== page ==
Week #2 of John Martin: Apocalypse at Tate Britain. I’ve been enjoying reading through the comments which have been sent through - much fuller and more detailed comments than we often receive using the response cards in the gallery, I guess that’s one of the advantages of this medium?
There are a couple of themes which crop up quite a lot in the comments - about John Martin’s legacy and influence, and about the ‘son et lumiere’ show in the exhibition. I’d like to offer some thoughts and questions, starting with the light show. (I’m new to this social media lark, and I may go on a bit, so bear with me…) Those of you who have been to the exhibition will have seen that room 5 features the three ‘Last Judgement’ paintings, created by Martin at the very end of his life and now in the Tate collection. The three pictures represent the end of time prophesied in the Book of Revelation, with the destruction of the material world, the sinful being sent to oblivion, and the goodly welcomed into a heavenly New Jerusalem. If you haven’t been to the exhibition and even if you don’t know much about John Martin it’s still quite possible you will know one or more of the images, as they are now probably the most famous of his paintings. The Great Day of His Wrath has been in the Tate collection since 1945, just when John Martin’s reputation was beginning to be revived (at least among some poets and painters).
What has become clear in researching this exhibition is quite how extraordinarily popular these three paintings were in the years after John Martin’s death (in 1854). We have always known that the paintings went out on an extensive exhibition tour in the late 19th century. But because so many nineteenth-century newspapers and magazines have now been digitised, and can be searched electronically, it’s possible to get much more detail about where the pictures travelled, how they were marketed and displayed, and how they were received. For more than twenty years they travelled up and down the country, from Exter to Dundee, and all points inbetween, travelling to Dublin and even New York, and then in 1878-9 to Melbourne and Sydney. They were seen not only in gallery spaces, but in commercial and civic venues, theatres and music halls. And the pictures were ‘hyped up’ relentlessly, with half-price ticket offers (for Sunday School children!), evening displays by gaslight, heavy-handed advertising and special ‘descriptive lectures’. Importantly, what we can also see from early reports and commentaries is that the paintings were received not only as remarkable works of art, but as insights into biblical truth, and that they were being viewed by lots of people who had little access to or interest in ‘high art’. The connections between these pictures and modern blockbuster entertainment, not only in terms of their imagery but in relation to methods of distribution and marketing, seemed obvious.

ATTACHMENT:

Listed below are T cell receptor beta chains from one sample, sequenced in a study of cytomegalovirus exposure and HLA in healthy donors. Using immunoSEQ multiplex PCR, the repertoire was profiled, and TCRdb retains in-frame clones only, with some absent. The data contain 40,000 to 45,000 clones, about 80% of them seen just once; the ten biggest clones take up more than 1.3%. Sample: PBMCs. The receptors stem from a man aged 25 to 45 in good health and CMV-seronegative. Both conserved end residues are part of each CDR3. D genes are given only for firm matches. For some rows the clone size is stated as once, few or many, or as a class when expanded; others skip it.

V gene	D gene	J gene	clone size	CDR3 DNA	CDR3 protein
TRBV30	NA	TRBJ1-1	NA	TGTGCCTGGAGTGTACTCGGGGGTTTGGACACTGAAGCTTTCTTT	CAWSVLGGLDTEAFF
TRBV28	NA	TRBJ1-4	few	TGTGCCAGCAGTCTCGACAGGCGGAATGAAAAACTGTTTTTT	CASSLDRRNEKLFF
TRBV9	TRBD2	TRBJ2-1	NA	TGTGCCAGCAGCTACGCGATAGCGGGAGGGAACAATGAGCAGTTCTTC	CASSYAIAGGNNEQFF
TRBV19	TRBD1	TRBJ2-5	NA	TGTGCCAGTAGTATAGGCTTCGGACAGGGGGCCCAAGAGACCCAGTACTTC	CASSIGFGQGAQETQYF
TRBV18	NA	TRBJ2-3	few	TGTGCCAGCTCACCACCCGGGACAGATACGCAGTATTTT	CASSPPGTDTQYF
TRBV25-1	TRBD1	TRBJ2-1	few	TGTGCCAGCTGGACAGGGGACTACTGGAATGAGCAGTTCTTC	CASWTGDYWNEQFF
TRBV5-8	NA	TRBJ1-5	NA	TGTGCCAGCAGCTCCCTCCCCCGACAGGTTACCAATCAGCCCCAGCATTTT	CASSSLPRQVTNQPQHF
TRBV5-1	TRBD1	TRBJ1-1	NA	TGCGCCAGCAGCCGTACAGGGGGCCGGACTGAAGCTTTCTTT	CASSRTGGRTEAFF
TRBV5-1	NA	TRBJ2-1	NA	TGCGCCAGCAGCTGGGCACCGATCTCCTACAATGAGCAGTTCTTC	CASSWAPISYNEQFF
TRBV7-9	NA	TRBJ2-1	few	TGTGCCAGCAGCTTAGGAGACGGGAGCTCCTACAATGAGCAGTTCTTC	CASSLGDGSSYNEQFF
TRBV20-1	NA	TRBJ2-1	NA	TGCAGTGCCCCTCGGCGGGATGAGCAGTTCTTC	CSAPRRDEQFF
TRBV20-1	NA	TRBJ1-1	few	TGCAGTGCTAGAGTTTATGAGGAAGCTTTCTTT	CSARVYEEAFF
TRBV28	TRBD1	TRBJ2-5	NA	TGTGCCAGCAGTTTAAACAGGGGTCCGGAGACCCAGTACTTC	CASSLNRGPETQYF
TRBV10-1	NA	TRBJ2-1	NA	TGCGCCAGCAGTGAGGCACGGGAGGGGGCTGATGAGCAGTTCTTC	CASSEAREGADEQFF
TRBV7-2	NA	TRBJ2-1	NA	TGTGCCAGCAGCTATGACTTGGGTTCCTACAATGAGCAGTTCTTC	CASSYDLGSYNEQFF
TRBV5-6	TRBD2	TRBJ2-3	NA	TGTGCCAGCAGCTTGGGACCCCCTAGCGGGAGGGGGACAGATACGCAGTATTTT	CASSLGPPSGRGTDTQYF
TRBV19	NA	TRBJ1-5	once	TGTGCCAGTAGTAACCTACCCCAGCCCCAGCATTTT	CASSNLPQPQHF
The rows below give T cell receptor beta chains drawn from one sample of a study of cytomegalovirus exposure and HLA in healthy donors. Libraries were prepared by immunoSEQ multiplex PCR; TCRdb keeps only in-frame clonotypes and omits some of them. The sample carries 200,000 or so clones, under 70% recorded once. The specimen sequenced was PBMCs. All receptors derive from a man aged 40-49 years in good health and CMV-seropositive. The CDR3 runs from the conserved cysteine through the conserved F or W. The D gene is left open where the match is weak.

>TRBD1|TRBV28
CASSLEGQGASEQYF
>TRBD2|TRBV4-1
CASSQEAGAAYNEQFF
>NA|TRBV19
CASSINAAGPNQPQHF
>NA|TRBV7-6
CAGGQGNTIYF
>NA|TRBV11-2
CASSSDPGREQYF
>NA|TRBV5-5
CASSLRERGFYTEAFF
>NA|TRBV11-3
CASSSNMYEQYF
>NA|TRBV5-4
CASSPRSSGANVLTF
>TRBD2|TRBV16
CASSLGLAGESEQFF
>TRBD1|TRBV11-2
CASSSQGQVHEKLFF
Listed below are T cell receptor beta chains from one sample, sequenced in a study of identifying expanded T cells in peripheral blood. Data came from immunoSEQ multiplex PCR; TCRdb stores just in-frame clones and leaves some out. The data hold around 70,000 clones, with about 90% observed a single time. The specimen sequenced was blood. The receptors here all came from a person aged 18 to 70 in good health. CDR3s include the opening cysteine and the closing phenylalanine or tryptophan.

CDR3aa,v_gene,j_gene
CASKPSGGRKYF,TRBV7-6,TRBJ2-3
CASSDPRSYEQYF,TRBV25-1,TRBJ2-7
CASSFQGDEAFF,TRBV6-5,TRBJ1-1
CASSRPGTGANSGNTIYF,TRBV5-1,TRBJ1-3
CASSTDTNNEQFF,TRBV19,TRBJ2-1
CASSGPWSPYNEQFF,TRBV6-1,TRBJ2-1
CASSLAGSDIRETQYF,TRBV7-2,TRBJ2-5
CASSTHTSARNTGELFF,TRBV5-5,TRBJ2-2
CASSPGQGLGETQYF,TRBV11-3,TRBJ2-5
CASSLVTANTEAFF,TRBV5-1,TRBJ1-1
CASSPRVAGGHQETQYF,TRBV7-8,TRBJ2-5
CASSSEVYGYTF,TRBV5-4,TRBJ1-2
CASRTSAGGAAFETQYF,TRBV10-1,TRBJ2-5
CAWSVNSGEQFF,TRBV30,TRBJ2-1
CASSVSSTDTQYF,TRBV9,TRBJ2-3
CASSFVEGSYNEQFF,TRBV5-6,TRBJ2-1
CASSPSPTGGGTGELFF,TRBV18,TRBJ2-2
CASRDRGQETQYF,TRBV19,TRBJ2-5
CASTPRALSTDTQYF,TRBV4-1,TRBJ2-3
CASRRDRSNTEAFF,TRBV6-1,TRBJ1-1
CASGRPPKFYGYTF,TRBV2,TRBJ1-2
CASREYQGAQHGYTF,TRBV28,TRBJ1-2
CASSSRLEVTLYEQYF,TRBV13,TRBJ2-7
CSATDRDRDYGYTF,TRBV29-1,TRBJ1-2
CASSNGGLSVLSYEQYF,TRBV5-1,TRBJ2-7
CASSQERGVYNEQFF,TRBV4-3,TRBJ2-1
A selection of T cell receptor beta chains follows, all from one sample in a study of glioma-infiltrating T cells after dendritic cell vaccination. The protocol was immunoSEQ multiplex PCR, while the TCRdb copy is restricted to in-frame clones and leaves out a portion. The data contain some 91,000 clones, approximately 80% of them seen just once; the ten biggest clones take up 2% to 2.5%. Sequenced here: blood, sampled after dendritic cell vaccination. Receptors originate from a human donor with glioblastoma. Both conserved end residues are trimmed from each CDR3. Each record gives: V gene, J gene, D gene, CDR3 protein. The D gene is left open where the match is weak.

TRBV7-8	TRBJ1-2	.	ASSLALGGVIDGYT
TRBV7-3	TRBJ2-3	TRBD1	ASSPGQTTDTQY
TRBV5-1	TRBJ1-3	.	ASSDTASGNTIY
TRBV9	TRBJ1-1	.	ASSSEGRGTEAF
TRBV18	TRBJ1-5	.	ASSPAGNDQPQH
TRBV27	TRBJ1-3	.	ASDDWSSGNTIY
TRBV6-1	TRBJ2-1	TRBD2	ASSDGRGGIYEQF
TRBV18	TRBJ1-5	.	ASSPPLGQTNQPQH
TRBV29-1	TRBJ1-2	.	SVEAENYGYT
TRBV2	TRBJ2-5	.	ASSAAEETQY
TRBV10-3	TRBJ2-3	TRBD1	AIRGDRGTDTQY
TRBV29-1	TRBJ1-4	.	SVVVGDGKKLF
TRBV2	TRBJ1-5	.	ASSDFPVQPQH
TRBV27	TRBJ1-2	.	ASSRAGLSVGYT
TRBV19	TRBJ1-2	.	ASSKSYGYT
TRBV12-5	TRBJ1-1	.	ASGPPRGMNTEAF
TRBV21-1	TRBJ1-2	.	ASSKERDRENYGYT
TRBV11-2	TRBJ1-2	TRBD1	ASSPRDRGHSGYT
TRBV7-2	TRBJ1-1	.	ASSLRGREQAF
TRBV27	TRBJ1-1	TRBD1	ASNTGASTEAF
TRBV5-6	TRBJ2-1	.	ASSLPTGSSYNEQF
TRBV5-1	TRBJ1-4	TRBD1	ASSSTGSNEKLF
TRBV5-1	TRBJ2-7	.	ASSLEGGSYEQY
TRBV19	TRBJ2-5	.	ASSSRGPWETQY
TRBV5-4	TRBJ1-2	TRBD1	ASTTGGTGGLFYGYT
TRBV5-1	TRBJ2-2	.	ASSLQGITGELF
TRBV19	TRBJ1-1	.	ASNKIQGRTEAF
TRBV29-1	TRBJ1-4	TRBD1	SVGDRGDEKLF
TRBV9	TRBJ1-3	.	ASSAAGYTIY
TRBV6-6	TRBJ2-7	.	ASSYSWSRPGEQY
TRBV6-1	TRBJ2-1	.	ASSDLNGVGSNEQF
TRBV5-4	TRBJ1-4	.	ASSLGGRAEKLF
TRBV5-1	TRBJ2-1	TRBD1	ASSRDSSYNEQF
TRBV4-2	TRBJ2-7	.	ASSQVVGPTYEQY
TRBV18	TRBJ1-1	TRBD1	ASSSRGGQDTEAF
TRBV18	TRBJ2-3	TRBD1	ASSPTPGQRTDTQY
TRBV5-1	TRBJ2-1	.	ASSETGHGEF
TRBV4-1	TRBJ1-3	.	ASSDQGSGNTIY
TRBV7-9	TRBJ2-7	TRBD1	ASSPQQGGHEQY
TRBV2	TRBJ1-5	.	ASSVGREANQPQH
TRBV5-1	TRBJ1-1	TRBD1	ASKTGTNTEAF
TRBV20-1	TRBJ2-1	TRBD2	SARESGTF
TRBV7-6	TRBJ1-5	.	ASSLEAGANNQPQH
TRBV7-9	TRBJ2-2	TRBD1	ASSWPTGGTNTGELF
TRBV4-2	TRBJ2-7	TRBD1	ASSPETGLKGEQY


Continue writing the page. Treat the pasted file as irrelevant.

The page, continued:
We wanted to present the pictures in a way which would capture the sense of excitement experienced by their original viewers and make connections with the present-day experience of the blockbuster. That was the brief we presented to the architects on the exhibition, Dow Jones and to the theatre company Univited Guests with Fuel, working in collaboration with Lewis Gibson. This isn’t an exercise in historical reconstruction, but rather about creating an experience which is both historically resonant and emphatically contemporary. The architectural setting was designed so that it had a theatre-like feeling, without being a ‘recreation’ of a Victorian space. Most of the time the paintings are presented there under normal gallery lighting, but for 10 minutes every half hour the lights go down, and visitors can experience the sound and light show . All the spoken material presented there is drawn from primary sources - the Bible, John Martin’s descriptive pamphlet relating the content of the three pictures, and newspaper and magazines of the time. Dramatic lighting and sound effects bring the pictures to life… hard to describe in words, of course. Sometimes its a bit hokey, even funny, sometimes a bit scary, sometimes gentle and soothing.
We hope that the effect is absorbing. I’ve watched the show repeatedly now with visitors in the gallery, and I’ve been struck that when the lights go back up after the show, lots of people immediately get up and walk over to spend more time with the paintings. That’s been fascinating to observe - the show seems to work as a piece of ‘interepretation’ in a conventional museological sense, focussing our attention on the paintings. But it also helps us appreciate them as what they were originally - spectacle, spiritual inspiration, entertainment … not (or not only) ‘Art’. And there are moments in the show that I still find, rather to my own surprise, oddly moving.
Well, that was the thinking, and those are my thoughts at the moment. But I can see from the blog comments that a few people find the show less interesting or useful - I hope you can still enjoy the pictures when they are being displayed in normal gallery lighting. But I would like to hear more…